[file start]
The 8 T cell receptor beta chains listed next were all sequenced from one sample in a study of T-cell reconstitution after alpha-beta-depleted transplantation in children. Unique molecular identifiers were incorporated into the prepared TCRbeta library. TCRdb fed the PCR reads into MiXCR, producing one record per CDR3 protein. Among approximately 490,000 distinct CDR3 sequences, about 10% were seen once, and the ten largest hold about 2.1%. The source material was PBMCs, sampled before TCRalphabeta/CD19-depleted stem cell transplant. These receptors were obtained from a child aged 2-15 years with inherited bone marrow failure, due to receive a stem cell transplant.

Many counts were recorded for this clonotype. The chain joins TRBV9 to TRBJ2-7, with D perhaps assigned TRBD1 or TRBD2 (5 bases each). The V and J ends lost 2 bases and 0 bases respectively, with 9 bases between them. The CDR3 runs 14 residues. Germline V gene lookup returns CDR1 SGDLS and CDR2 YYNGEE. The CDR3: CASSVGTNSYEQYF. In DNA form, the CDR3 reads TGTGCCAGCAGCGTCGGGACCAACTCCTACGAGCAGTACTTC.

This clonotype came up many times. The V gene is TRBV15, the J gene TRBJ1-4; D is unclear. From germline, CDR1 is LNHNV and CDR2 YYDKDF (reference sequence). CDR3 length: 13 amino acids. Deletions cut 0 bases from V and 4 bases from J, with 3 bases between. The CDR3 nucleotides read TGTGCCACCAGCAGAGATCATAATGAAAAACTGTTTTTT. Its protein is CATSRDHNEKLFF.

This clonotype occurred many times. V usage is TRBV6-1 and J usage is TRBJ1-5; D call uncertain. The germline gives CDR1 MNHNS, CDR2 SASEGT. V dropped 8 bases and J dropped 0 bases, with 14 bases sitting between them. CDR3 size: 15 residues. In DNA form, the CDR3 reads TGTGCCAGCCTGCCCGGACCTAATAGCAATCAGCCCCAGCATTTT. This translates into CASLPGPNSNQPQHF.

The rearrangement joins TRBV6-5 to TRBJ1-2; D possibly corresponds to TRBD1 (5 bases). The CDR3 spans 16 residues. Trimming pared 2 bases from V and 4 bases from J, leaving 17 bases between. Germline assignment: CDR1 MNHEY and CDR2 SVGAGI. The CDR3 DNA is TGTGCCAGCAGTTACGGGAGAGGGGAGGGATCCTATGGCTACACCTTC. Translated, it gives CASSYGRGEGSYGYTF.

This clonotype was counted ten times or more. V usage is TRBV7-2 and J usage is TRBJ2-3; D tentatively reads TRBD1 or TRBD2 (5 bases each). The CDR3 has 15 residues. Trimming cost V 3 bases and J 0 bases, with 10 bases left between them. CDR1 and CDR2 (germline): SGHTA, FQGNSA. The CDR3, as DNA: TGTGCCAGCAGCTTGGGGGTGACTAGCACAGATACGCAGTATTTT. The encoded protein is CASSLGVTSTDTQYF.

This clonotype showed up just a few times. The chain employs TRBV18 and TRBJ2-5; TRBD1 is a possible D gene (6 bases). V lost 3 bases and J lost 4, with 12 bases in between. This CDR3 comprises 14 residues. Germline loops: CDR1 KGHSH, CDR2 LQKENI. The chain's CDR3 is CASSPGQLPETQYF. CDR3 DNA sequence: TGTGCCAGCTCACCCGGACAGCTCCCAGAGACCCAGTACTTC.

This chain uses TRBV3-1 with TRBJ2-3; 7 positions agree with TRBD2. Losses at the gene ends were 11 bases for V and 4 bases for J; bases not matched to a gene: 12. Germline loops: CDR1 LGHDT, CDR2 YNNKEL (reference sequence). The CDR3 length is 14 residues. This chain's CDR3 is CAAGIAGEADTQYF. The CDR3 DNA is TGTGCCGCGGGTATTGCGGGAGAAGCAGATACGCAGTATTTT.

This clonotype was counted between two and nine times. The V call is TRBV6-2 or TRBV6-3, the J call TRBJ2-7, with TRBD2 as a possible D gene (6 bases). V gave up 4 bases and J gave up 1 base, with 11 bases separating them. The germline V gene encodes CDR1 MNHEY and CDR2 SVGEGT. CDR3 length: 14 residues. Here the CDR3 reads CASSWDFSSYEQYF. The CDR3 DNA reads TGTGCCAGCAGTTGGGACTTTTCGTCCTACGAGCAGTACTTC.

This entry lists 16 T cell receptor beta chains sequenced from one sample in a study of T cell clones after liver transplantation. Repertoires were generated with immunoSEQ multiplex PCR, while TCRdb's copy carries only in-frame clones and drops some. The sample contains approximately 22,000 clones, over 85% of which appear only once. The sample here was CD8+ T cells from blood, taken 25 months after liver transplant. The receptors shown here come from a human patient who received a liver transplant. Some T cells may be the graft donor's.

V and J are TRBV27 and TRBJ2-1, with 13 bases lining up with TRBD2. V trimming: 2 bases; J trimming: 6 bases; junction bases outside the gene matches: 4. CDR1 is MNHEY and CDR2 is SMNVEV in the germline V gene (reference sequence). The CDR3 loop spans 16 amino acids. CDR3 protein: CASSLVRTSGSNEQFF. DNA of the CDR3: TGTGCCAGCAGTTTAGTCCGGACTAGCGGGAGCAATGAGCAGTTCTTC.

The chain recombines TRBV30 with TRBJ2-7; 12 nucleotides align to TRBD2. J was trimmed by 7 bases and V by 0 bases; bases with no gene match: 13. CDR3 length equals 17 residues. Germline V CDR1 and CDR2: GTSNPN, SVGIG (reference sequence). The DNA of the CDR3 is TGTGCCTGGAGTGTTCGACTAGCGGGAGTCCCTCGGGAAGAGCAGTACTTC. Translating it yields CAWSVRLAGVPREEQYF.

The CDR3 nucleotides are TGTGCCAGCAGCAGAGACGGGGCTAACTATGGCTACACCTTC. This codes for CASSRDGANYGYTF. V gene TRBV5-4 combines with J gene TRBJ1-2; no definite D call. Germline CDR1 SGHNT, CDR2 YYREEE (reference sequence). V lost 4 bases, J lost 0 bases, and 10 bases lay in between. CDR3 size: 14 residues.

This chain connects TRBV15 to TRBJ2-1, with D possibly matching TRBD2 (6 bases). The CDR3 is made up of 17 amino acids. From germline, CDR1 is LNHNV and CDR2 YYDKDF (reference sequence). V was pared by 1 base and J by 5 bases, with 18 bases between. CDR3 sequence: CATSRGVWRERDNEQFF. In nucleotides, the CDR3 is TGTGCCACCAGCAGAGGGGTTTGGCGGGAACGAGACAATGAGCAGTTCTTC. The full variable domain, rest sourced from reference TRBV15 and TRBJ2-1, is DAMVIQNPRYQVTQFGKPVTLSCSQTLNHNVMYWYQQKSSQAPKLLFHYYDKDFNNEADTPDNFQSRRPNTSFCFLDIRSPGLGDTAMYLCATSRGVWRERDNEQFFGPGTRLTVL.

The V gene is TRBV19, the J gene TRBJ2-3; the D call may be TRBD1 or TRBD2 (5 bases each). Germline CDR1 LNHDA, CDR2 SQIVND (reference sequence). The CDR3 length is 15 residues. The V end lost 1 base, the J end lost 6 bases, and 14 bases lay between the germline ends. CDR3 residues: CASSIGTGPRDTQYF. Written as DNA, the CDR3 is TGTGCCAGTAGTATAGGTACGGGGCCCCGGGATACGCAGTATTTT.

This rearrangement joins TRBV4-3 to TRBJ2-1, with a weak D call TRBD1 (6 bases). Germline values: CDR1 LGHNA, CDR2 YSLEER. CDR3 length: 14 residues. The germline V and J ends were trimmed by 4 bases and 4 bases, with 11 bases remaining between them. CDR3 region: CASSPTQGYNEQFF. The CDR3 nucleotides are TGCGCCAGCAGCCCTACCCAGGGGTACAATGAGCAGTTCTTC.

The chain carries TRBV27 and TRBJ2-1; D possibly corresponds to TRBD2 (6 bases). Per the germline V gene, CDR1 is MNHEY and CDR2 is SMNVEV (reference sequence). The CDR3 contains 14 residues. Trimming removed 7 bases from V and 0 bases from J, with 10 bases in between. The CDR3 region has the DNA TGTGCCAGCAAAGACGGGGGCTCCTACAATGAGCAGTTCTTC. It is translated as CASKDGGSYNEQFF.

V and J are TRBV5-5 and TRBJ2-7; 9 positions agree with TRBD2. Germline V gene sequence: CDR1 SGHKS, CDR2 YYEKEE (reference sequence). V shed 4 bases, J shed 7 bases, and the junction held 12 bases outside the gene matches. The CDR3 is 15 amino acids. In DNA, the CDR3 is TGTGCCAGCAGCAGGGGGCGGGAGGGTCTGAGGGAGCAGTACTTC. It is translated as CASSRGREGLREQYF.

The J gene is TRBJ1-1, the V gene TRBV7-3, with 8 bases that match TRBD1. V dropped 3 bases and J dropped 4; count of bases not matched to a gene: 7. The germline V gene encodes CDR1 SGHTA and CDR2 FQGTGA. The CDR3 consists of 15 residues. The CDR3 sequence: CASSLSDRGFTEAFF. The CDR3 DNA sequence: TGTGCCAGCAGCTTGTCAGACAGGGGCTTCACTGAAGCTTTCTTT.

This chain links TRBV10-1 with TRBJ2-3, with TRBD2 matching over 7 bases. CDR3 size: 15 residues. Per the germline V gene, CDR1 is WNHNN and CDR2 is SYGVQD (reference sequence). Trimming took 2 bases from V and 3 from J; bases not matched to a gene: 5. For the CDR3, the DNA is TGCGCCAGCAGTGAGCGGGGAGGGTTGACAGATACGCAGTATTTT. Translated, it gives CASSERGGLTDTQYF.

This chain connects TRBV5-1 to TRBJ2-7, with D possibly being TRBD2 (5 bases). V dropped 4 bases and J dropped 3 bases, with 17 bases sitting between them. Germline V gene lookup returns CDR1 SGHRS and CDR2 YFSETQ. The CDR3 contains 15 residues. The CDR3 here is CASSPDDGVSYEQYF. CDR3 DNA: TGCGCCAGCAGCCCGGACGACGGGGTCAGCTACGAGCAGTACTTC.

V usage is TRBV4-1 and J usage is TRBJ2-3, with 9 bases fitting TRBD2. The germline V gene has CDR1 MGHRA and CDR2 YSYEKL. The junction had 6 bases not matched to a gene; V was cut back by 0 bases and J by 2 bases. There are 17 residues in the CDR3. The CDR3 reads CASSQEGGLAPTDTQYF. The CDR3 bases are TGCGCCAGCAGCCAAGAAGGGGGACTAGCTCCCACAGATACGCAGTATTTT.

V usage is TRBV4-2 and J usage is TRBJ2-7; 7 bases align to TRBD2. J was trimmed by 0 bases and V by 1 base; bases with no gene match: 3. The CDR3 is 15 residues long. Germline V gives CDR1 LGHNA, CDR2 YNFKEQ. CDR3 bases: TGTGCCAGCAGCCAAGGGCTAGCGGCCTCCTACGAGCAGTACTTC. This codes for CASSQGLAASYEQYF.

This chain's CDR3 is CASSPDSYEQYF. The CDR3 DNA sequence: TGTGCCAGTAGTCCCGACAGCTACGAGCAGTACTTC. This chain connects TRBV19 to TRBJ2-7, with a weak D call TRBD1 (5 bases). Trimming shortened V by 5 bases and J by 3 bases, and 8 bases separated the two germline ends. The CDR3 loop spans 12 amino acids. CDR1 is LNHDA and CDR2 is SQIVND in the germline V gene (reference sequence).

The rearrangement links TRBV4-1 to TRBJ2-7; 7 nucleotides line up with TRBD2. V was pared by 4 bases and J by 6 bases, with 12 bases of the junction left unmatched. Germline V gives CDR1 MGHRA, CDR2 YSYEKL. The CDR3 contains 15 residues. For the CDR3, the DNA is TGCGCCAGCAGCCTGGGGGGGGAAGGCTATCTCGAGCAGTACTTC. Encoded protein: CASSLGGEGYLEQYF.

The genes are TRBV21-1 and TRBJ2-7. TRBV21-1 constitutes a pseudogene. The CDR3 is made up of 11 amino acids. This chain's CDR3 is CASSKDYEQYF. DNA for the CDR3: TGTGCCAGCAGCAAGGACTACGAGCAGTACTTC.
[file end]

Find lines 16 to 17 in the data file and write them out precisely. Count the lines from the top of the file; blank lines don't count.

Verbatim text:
This rearrangement joins TRBV4-3 to TRBJ2-1, with a weak D call TRBD1 (6 bases). Germline values: CDR1 LGHNA, CDR2 YSLEER. CDR3 length: 14 residues. The germline V and J ends were trimmed by 4 bases and 4 bases, with 11 bases remaining between them. CDR3 region: CASSPTQGYNEQFF. The CDR3 nucleotides are TGCGCCAGCAGCCCTACCCAGGGGTACAATGAGCAGTTCTTC.

The chain carries TRBV27 and TRBJ2-1; D possibly corresponds to TRBD2 (6 bases). Per the germline V gene, CDR1 is MNHEY and CDR2 is SMNVEV (reference sequence). The CDR3 contains 14 residues. Trimming removed 7 bases from V and 0 bases from J, with 10 bases in between. The CDR3 region has the DNA TGTGCCAGCAAAGACGGGGGCTCCTACAATGAGCAGTTCTTC. It is translated as CASKDGGSYNEQFF.